In 1898, fourteen establishments were listed under “Monticello-Kiamesha Lake ” (Monticello Post Office). The name “Kiamesha” was so widely used that a post office under that name was finally designated. On December 1, 1938, the word “Lake” was officially tacked onto the town’s name.
On Wednesday, October 24, 2012, Yochanan Hager will marry Margolia (Pearl) the daughter of Rabbi Yaakov Yosef Hager; son of Rabbi Yisroel Hager, Monsey Vishnitzer Rav; son of the Monsey Vishnitzer Rebbe. Rabbi Yaakov Yosef, father of the kallah, is a son-in-law of Rabbi Dovid Twersky, Skverer Rebbe. The father of the chassan is Rabbi Menachem Mendel Hager, Kiamesha Lake Vishnitzer Rav; son of the Monsey Vishnitzer Rebbe, and son-in-law of Rabbi Chai Yitzchok Twersky, Rachmestrivka Rebbe. Rabbi Yisroel Hager, grandfather of the kallah, is a son-in-law of Rabbi Elazar Meisels, zt”l (1914-1995), Uheiler Rav of Chicago and Miami.
The father of the chassan and the grandfather of the kallah are brothers. The Vishnitzer Rebbe is the grandfather of the chassan and great-grandfather of the kallah; The Skverer Rebbe is the grandfather of the kallah and twice great-uncle of the chassan. The Monsey Vishnitzer Rebbe and the Rachmestrivka Rebbe are both sons-in-law of Rabbi Yaakov Yosef Twersky (1899-1968), zt”l, previous Skverer Rebbe, and thus brothers-in-law of the present Skverer Rebbe.
The Shabbos aufruf will take place on Shabbos Noach, October 19-20. The chassunah, together with the customary pre-wedding celebrations, will take place in the main Vishnitzer Beis Medrash in Monsey, graced by the participation of the Vishnitzer Rebbe. Kabbalas panim is scheduled for 5 p.m. for men in the Main Beis Medrash and for ladies in the adjacent Heichal Rinah V’Tefila. The chuppah will be conducted on an elevated platform in front of the main Skverer Beis Medrash at 13 Truman Avenue in New Square at 6 p.m. followed by the wedding banquet meal which will be served for men in the Main Beis Medrash and for ladies in the nearby Ateres Charna Hall.
Chassunah and Shabbos Lech Lecha sheva berachos accommodations for guests from outside New Square can be arranged by calling 845-354-5969 or by fax at 845-354-6702.
Bus fleet transportation to the wedding on Wednesday will be available as follows:
From the corner of Bedford Avenue at Hewes Street in Williamsburg at 4, 5, 5:35, 6:45, 8:15 and 9:45 p.m. Buses will return after the chuppah at 11:15 and after the mitzvah tantz.
From the corners of 49th Street beginning at 18th Avenue to Fort Hamilton Parkway in Boro Park at 3:30, 4:15, 5:30, 7:30, and 9:15 p.m. Buses will return after the chuppah at 11:15 pm and after the mitzvah tantz.
From the corner of 5th Avenue at 47th Street in Manhattan at 4:15, 4:45, 5:05, 5:20, 5:35, 5:50, 6:00, 6:20, 6:35, 7:00 and 7:30 pm.
From the Skverer Beis Medrash in Lakewood, 537 West County Line Road, at 3 and 7 p.m.; return buses at 11:15 and after the mitzvah tantz.
Bus fleet transportation to the Shabbos Lech Lecha sheva berachos, which will be held at the main Skverer Beis Medrash in New Square will be available as follows:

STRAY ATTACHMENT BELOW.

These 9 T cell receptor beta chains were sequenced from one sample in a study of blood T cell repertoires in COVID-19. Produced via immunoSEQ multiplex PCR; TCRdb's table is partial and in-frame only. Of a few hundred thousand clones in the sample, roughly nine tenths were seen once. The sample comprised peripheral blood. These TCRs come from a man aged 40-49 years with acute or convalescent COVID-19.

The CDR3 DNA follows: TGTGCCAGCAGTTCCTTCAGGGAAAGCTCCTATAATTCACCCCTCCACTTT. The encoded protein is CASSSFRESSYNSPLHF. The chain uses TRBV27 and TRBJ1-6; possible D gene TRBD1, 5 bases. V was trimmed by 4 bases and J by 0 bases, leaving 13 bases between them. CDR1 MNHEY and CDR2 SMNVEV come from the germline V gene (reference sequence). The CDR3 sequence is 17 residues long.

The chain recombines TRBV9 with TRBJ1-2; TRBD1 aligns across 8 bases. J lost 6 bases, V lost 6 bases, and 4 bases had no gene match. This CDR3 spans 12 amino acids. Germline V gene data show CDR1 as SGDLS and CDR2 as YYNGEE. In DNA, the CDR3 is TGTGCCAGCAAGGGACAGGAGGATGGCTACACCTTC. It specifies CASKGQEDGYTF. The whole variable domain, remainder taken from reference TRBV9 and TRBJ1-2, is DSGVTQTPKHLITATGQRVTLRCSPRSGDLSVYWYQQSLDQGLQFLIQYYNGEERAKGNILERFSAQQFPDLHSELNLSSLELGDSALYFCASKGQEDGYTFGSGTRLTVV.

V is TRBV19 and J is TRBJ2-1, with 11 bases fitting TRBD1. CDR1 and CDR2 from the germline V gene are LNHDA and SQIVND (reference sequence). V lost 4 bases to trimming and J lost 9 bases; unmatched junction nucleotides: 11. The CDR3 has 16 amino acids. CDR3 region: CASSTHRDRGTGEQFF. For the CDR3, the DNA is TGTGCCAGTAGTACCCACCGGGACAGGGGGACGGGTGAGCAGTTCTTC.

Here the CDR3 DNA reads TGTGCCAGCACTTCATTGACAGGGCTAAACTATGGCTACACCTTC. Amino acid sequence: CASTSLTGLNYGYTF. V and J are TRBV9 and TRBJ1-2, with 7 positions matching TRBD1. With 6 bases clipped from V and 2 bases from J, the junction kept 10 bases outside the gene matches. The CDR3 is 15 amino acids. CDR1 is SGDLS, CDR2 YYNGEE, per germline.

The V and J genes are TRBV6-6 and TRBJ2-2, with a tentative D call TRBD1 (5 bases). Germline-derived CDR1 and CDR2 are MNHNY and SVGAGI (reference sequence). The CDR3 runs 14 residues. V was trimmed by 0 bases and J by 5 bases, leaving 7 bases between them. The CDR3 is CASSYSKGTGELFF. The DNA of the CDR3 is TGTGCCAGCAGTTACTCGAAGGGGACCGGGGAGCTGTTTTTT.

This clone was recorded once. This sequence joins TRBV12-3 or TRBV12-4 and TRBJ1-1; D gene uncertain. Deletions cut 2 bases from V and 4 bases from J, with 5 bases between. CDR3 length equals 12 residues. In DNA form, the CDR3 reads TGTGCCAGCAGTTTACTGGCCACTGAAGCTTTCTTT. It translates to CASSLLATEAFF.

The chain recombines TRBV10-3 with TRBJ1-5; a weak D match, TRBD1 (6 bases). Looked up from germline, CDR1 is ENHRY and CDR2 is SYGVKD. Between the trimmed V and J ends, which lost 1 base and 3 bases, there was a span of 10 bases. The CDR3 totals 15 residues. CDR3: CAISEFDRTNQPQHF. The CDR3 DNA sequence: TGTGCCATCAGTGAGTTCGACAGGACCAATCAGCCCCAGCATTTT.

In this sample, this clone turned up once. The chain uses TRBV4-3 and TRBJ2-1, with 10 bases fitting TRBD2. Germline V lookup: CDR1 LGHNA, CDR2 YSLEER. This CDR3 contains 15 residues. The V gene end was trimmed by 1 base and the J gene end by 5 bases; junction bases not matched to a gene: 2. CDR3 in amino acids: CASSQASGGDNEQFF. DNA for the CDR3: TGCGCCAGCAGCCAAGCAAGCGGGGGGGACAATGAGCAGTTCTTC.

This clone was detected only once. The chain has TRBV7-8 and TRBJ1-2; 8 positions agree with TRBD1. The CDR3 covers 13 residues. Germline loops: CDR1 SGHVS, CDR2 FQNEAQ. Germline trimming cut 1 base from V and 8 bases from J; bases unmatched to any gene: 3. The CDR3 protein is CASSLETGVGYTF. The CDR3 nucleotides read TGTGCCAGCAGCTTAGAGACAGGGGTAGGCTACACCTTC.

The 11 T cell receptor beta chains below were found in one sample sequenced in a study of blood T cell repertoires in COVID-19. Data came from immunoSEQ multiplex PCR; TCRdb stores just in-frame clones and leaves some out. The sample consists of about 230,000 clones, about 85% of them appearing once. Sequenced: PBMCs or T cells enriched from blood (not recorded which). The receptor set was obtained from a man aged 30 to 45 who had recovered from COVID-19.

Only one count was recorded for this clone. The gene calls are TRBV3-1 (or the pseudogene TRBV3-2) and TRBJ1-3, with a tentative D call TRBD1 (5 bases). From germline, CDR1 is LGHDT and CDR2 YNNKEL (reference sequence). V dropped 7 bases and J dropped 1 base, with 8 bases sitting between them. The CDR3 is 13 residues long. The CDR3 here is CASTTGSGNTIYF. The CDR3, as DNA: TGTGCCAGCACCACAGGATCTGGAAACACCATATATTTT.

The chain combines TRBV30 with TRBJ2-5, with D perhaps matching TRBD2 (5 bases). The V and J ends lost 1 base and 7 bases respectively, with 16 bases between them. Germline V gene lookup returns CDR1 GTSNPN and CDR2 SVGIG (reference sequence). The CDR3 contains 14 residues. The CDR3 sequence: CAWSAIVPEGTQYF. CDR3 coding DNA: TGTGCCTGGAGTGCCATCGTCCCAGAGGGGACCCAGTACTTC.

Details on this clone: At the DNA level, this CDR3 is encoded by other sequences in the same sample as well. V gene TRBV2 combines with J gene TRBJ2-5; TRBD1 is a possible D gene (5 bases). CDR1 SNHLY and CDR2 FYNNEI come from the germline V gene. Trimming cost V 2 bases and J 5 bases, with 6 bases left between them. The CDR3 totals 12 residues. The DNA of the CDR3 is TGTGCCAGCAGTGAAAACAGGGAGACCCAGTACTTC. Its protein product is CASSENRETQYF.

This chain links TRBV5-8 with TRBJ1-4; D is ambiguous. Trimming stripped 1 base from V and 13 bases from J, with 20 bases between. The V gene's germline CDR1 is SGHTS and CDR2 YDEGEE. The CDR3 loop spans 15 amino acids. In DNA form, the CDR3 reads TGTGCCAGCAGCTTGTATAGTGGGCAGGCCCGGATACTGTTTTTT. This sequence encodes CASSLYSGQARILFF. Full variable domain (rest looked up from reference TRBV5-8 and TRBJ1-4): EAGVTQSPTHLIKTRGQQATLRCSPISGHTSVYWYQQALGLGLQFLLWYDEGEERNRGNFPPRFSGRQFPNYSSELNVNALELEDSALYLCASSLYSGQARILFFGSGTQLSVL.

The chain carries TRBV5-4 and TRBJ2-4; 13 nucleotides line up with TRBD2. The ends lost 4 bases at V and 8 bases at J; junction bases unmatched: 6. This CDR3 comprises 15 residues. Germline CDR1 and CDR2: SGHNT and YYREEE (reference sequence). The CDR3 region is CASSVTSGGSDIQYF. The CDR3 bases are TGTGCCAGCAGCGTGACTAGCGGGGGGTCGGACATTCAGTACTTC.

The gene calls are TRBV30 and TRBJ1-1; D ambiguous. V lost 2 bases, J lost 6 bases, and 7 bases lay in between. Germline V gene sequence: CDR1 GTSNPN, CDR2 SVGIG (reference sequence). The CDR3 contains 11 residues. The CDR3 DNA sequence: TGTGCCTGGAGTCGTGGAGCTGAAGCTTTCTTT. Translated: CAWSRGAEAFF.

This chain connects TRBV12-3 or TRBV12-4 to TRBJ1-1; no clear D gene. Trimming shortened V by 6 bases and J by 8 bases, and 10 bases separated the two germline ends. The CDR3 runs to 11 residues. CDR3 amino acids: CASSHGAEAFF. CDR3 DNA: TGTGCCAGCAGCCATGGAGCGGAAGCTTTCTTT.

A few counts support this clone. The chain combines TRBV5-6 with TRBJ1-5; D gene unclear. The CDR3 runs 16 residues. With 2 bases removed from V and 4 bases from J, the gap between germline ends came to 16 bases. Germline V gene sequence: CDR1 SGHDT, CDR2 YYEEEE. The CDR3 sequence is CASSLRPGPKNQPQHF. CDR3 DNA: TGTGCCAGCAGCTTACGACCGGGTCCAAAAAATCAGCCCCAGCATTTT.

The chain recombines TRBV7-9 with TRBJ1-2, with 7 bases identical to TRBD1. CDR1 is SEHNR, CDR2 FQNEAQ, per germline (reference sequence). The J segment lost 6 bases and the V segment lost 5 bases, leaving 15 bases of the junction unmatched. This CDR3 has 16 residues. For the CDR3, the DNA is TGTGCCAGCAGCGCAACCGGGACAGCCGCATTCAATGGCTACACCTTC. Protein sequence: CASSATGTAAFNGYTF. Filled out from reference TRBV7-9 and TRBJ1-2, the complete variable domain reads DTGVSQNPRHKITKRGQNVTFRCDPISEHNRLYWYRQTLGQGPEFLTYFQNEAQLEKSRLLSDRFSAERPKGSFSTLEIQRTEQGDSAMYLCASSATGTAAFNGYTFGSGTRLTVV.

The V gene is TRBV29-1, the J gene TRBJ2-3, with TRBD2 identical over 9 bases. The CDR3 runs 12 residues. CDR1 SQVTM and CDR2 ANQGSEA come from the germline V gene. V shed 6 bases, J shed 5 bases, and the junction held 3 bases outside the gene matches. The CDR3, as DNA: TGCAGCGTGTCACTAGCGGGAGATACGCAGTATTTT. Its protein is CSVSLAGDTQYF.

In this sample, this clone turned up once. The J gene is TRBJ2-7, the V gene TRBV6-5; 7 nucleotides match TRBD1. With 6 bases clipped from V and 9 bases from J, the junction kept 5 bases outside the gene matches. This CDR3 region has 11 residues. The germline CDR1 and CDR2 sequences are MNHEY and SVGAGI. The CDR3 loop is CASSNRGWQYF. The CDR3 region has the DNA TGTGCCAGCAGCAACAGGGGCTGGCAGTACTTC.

From the corner of Bedford Avenue at Hewes Street in Williamsburg, 1 and 2:05 p.m.
From the corners of 49th Street beginning at 18th Avenue to Fort Hamilton Parkway in Boro Park, 12:30 and at 2 p.m.
From the corner of 5th Avenue at 47th Street in Manhattan, 2:10, 2:30, 2:50 and 3:15 pm.
From the Skverer Beis Medrash in Lakewood, 537 West County Line Road, by reservation at 1 p.m. Reservations must be made at the Lakewood Skverer Beis Medrash due to space limitations. Buses will return on Motzaei Shabbos leaving New Square to Boro Park and Williamsburg at 8:20, 10, and 10:55 p.m.; to Lakewood at 10 p.m.
About the Author:
If you don't see your comment after publishing it, refresh the page.
Comments are closed.
Regardless of age, parents play an important role in their children’s lives.
We peel away one layer after the next, our eyes tear up and it becomes harder and harder to see as we get closer to our innermost insecurities and fears.
Some Mountain Jews believe they are descendents of the Ten Lost Tribes and were exiled to Azerbaijan and Dagestan by Sancheriv.
Yom Tov is about spending time with your family. And while for some families the big once-in-a-lifetime experience is great, for others something low key is the way to go.
A fascinating glimpse into the rich complexity of medieval Jewish life and its contemporary relevance had intriguingly emerged.
Dear Dr. Yael:
My heart is breaking; my husband’s friend has gotten divorced. While this type of situation is always sad, here I do believe it could have been avoided.
The plan’s goal is to provide supportive housing to 200 individuals with disabilities by the year 2020.
Despite being one of the fastest-growing Jewish communities in the U.S. – the estimated Jewish population is 70-80,000 – Las Vegas has long been overlooked by much of the Torah world.
She was followed by the shadows of the Six Million, by the ever so subtle awareness of their vanished presence.
Pesach is so liberating (if you excuse the expression). It’s the only time I can eat anywhere in the house, guilt free! Matzah in bed!
Now all the pain, fear and struggle were over and they were home. Yuli was safe and free, a hero returned to his land and people.
While it would seem from his question that he is being chuzpadik and dismissive, I wonder if its possible, if just maybe, he is a struggling, confused neshama who actually wants to come back to the fold.
Printed from: http://www.jewishpress.com/sections/community/my-machberes/my-machberes-40/2012/10/17/
Scan this QR code to visit this page online: